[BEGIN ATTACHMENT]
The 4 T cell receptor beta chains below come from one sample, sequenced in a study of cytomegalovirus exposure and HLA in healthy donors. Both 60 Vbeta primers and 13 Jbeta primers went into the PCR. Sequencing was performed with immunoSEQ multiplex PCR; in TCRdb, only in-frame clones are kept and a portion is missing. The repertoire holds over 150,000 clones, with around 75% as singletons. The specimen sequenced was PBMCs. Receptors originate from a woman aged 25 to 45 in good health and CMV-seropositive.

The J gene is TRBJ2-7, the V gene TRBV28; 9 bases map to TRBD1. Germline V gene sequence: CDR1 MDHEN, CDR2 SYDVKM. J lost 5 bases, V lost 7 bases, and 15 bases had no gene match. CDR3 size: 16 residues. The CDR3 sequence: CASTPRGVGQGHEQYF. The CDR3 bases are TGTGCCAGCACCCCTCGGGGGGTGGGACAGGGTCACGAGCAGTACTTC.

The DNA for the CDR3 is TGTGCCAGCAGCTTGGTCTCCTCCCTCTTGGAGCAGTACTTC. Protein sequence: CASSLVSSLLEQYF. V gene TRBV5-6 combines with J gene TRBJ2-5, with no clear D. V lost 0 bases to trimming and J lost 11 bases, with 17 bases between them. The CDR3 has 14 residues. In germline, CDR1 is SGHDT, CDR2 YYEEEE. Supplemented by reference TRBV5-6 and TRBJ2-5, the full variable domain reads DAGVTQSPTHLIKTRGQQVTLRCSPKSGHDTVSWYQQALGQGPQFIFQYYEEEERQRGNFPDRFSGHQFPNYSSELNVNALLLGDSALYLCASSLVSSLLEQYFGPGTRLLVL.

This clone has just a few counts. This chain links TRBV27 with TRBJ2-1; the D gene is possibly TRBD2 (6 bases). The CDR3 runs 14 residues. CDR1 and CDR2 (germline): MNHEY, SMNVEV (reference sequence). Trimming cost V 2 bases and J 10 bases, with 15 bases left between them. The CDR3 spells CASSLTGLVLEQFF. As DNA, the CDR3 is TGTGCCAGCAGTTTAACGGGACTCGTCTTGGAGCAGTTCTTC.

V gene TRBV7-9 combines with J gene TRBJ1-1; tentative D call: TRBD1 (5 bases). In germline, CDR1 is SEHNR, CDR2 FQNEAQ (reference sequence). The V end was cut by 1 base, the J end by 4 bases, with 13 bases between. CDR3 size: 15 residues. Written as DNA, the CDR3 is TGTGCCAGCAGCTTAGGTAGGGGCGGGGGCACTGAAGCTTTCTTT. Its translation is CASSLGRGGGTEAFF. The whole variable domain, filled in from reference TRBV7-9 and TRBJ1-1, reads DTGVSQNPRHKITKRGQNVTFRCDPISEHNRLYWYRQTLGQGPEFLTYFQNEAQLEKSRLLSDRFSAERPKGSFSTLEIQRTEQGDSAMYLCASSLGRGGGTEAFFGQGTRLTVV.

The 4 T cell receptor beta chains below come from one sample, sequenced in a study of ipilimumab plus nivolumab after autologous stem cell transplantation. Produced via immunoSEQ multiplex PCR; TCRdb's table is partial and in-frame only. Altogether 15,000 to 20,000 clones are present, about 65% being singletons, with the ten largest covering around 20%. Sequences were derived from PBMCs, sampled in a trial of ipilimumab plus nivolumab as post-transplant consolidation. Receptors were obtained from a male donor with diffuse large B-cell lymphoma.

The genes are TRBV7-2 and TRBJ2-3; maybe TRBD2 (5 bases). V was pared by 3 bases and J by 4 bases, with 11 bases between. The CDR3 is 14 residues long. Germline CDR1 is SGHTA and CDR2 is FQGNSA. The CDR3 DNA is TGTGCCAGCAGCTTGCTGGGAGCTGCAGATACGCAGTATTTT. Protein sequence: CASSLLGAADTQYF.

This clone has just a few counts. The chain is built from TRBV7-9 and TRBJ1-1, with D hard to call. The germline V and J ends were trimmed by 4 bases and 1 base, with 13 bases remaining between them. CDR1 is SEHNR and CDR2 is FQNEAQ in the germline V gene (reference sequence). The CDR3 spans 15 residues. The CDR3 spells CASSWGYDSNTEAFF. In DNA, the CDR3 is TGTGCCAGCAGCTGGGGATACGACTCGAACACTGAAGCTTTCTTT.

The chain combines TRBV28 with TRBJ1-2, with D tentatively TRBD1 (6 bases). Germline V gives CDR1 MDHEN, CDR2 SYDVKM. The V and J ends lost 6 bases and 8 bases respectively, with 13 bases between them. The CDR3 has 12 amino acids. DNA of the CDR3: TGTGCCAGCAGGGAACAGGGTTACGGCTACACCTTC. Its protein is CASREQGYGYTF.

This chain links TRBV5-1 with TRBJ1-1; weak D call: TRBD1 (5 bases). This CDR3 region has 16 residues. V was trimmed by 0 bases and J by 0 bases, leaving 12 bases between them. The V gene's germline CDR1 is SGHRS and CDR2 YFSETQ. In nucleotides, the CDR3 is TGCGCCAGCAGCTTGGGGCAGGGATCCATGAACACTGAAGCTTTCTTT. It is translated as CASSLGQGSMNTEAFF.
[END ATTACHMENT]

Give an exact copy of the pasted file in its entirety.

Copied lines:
The 4 T cell receptor beta chains below come from one sample, sequenced in a study of cytomegalovirus exposure and HLA in healthy donors. Both 60 Vbeta primers and 13 Jbeta primers went into the PCR. Sequencing was performed with immunoSEQ multiplex PCR; in TCRdb, only in-frame clones are kept and a portion is missing. The repertoire holds over 150,000 clones, with around 75% as singletons. The specimen sequenced was PBMCs. Receptors originate from a woman aged 25 to 45 in good health and CMV-seropositive.

The J gene is TRBJ2-7, the V gene TRBV28; 9 bases map to TRBD1. Germline V gene sequence: CDR1 MDHEN, CDR2 SYDVKM. J lost 5 bases, V lost 7 bases, and 15 bases had no gene match. CDR3 size: 16 residues. The CDR3 sequence: CASTPRGVGQGHEQYF. The CDR3 bases are TGTGCCAGCACCCCTCGGGGGGTGGGACAGGGTCACGAGCAGTACTTC.

The DNA for the CDR3 is TGTGCCAGCAGCTTGGTCTCCTCCCTCTTGGAGCAGTACTTC. Protein sequence: CASSLVSSLLEQYF. V gene TRBV5-6 combines with J gene TRBJ2-5, with no clear D. V lost 0 bases to trimming and J lost 11 bases, with 17 bases between them. The CDR3 has 14 residues. In germline, CDR1 is SGHDT, CDR2 YYEEEE. Supplemented by reference TRBV5-6 and TRBJ2-5, the full variable domain reads DAGVTQSPTHLIKTRGQQVTLRCSPKSGHDTVSWYQQALGQGPQFIFQYYEEEERQRGNFPDRFSGHQFPNYSSELNVNALLLGDSALYLCASSLVSSLLEQYFGPGTRLLVL.

This clone has just a few counts. This chain links TRBV27 with TRBJ2-1; the D gene is possibly TRBD2 (6 bases). The CDR3 runs 14 residues. CDR1 and CDR2 (germline): MNHEY, SMNVEV (reference sequence). Trimming cost V 2 bases and J 10 bases, with 15 bases left between them. The CDR3 spells CASSLTGLVLEQFF. As DNA, the CDR3 is TGTGCCAGCAGTTTAACGGGACTCGTCTTGGAGCAGTTCTTC.

V gene TRBV7-9 combines with J gene TRBJ1-1; tentative D call: TRBD1 (5 bases). In germline, CDR1 is SEHNR, CDR2 FQNEAQ (reference sequence). The V end was cut by 1 base, the J end by 4 bases, with 13 bases between. CDR3 size: 15 residues. Written as DNA, the CDR3 is TGTGCCAGCAGCTTAGGTAGGGGCGGGGGCACTGAAGCTTTCTTT. Its translation is CASSLGRGGGTEAFF. The whole variable domain, filled in from reference TRBV7-9 and TRBJ1-1, reads DTGVSQNPRHKITKRGQNVTFRCDPISEHNRLYWYRQTLGQGPEFLTYFQNEAQLEKSRLLSDRFSAERPKGSFSTLEIQRTEQGDSAMYLCASSLGRGGGTEAFFGQGTRLTVV.

The 4 T cell receptor beta chains below come from one sample, sequenced in a study of ipilimumab plus nivolumab after autologous stem cell transplantation. Produced via immunoSEQ multiplex PCR; TCRdb's table is partial and in-frame only. Altogether 15,000 to 20,000 clones are present, about 65% being singletons, with the ten largest covering around 20%. Sequences were derived from PBMCs, sampled in a trial of ipilimumab plus nivolumab as post-transplant consolidation. Receptors were obtained from a male donor with diffuse large B-cell lymphoma.

The genes are TRBV7-2 and TRBJ2-3; maybe TRBD2 (5 bases). V was pared by 3 bases and J by 4 bases, with 11 bases between. The CDR3 is 14 residues long. Germline CDR1 is SGHTA and CDR2 is FQGNSA. The CDR3 DNA is TGTGCCAGCAGCTTGCTGGGAGCTGCAGATACGCAGTATTTT. Protein sequence: CASSLLGAADTQYF.

This clone has just a few counts. The chain is built from TRBV7-9 and TRBJ1-1, with D hard to call. The germline V and J ends were trimmed by 4 bases and 1 base, with 13 bases remaining between them. CDR1 is SEHNR and CDR2 is FQNEAQ in the germline V gene (reference sequence). The CDR3 spans 15 residues. The CDR3 spells CASSWGYDSNTEAFF. In DNA, the CDR3 is TGTGCCAGCAGCTGGGGATACGACTCGAACACTGAAGCTTTCTTT.

The chain combines TRBV28 with TRBJ1-2, with D tentatively TRBD1 (6 bases). Germline V gives CDR1 MDHEN, CDR2 SYDVKM. The V and J ends lost 6 bases and 8 bases respectively, with 13 bases between them. The CDR3 has 12 amino acids. DNA of the CDR3: TGTGCCAGCAGGGAACAGGGTTACGGCTACACCTTC. Its protein is CASREQGYGYTF.

This chain links TRBV5-1 with TRBJ1-1; weak D call: TRBD1 (5 bases). This CDR3 region has 16 residues. V was trimmed by 0 bases and J by 0 bases, leaving 12 bases between them. The V gene's germline CDR1 is SGHRS and CDR2 YFSETQ. In nucleotides, the CDR3 is TGCGCCAGCAGCTTGGGGCAGGGATCCATGAACACTGAAGCTTTCTTT. It is translated as CASSLGQGSMNTEAFF.